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|Title: ||KINEMATICAL ASPECTS OF FOOT MOVEMENTS DURING GAIT IN EARLY MULTIPLE SCLEROSIS PATIENTS|
|Authors: ||VAN ZWIETEN, Koos Jaap|
Eijnde, Bert O.
VARZIN, Sergey A.
ZINKOVSKY, Anatoly V.
PISKUN, Oleg E.
|Issue Date: ||2013|
|Citation: ||Proceedings of the VIIIth Annual All-Russian Research and Practical Conference with International Participation “Health - the Base of Human Potential: Problems and Ways to Solve Them”, p. 529-532|
|Series/Report no.: ||8|
|Abstract: ||Multiple Sclerosis patients sometimes experience their forward swinging feet to catch the floor unintentionally. Minimally impaired Multiple Sclerosis patients, during terminal-swing phases of gait, may even produce shuffling sounds, by the lateral soles of their feet over the ground. To prevent tripping, such patients should train their medial hamstring muscles.
Renewed interest in gait and balance in Multiple Sclerosis emerges, as the 1st International Symposium on Gait and Balance in Multiple Sclerosis testifies (International Journal of MS Care, 2011). However, little attention is given to the swing phase of gait in early Multiple Sclerosis patients. Remarkably, various early diagnosed Multiple Sclerosis patients produce audible shuffling sounds, caused by the lateral soles of their shod feet over the ground, during the terminal-swing phase of gait. The common cause seems to be foot-drop including foot-inversion. Foot-inversion is defined as turning the sole of the foot inward, while foot-eversion is turning the sole outward. Recent quantitative data on exercise therapies of ankle weakness patients clearly show that normal foot eversion goes together with simultaneous shank internal rotation. From a functional-anatomical point of view, normal internal shank rotation during knee flexion is effectuated by the medial hamstring muscles. Most authors therefore agree on training Multiple Sclerosis patients´ hamstrings. Strength training of hamstring muscles appears to have positive effects on muscular function and gait speed in Multiple Sclerosis patients. We presume that the abnormal lateral foot shuffling in swing may easily lead to the much-dreaded tripping, stumbling and falling with their far-reaching consequences. This should be avoided as much as possible.|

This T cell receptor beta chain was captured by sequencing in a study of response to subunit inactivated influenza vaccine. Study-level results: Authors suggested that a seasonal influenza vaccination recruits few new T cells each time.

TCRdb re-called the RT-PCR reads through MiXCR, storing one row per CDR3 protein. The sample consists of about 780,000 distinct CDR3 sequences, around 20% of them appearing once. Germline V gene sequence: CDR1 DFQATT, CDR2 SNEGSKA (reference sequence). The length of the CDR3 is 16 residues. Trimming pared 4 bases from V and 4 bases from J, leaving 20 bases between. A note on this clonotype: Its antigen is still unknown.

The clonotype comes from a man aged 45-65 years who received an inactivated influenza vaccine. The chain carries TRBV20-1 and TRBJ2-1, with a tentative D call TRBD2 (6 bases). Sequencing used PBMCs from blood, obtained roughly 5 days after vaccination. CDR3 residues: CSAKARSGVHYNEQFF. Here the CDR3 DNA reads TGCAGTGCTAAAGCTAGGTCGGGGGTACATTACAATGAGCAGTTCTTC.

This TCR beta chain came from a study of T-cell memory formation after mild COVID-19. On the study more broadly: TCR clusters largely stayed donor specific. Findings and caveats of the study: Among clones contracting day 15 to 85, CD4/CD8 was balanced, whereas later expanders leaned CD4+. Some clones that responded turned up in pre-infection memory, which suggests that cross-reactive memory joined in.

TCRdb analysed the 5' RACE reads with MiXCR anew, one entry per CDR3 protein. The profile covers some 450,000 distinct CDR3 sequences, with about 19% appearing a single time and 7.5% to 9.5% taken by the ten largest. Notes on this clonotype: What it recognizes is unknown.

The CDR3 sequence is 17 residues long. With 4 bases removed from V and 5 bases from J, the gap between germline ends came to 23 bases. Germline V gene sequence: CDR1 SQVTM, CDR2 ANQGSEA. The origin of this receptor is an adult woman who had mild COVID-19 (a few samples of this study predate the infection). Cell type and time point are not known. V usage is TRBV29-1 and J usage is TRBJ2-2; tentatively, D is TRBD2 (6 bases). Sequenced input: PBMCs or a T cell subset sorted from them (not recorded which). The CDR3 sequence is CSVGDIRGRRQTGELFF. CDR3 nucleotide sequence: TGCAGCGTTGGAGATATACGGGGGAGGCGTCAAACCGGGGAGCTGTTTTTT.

|Notes: ||Ministry of Education and Science of the Russian Federation
Ministry of Health and Social Development of the Russian Federation
Peter's Academy of Arts and Sciences
N.I. Vavilov Research Institute of Plant Industry
Agrophysical Research Institute of the RAAS
P.F. Lesgaft National State University of Physical Education, Sport and Health, St. Petersburg
I.P. Pavlov First Saint Petersburg State Medical University
A.I. Herzen Russian State Pedagogical University
Saint Petersburg State University
Saint Petersburg State Polytechnic University
Proceedings prepared by S.A. Varzin MD, T.V. Semenov and D.S. Alexandrov.|
|Link to publication: ||http://www.humanpotential.ru/|
|Type: ||Proceedings Paper|
|Appears in Collections: ||Research publications|
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